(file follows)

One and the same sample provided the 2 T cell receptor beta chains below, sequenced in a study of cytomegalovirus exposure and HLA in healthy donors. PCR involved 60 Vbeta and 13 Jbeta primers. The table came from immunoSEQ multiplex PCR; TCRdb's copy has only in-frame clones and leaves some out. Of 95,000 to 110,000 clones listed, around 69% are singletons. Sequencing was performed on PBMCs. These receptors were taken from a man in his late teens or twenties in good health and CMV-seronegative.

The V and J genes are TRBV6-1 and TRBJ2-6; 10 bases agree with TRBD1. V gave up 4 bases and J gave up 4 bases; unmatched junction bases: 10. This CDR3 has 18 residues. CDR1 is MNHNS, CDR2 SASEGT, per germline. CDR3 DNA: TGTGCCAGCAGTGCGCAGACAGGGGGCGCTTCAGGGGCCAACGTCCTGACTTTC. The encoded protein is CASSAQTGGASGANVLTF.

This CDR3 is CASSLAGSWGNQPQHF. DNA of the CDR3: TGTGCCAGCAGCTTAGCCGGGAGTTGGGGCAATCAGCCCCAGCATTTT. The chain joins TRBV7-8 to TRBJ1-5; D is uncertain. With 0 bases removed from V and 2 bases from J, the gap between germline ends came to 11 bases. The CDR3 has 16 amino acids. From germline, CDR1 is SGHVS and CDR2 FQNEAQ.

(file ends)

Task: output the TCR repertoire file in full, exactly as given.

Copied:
One and the same sample provided the 2 T cell receptor beta chains below, sequenced in a study of cytomegalovirus exposure and HLA in healthy donors. PCR involved 60 Vbeta and 13 Jbeta primers. The table came from immunoSEQ multiplex PCR; TCRdb's copy has only in-frame clones and leaves some out. Of 95,000 to 110,000 clones listed, around 69% are singletons. Sequencing was performed on PBMCs. These receptors were taken from a man in his late teens or twenties in good health and CMV-seronegative.

The V and J genes are TRBV6-1 and TRBJ2-6; 10 bases agree with TRBD1. V gave up 4 bases and J gave up 4 bases; unmatched junction bases: 10. This CDR3 has 18 residues. CDR1 is MNHNS, CDR2 SASEGT, per germline. CDR3 DNA: TGTGCCAGCAGTGCGCAGACAGGGGGCGCTTCAGGGGCCAACGTCCTGACTTTC. The encoded protein is CASSAQTGGASGANVLTF.

This CDR3 is CASSLAGSWGNQPQHF. DNA of the CDR3: TGTGCCAGCAGCTTAGCCGGGAGTTGGGGCAATCAGCCCCAGCATTTT. The chain joins TRBV7-8 to TRBJ1-5; D is uncertain. With 0 bases removed from V and 2 bases from J, the gap between germline ends came to 11 bases. The CDR3 has 16 amino acids. From germline, CDR1 is SGHVS and CDR2 FQNEAQ.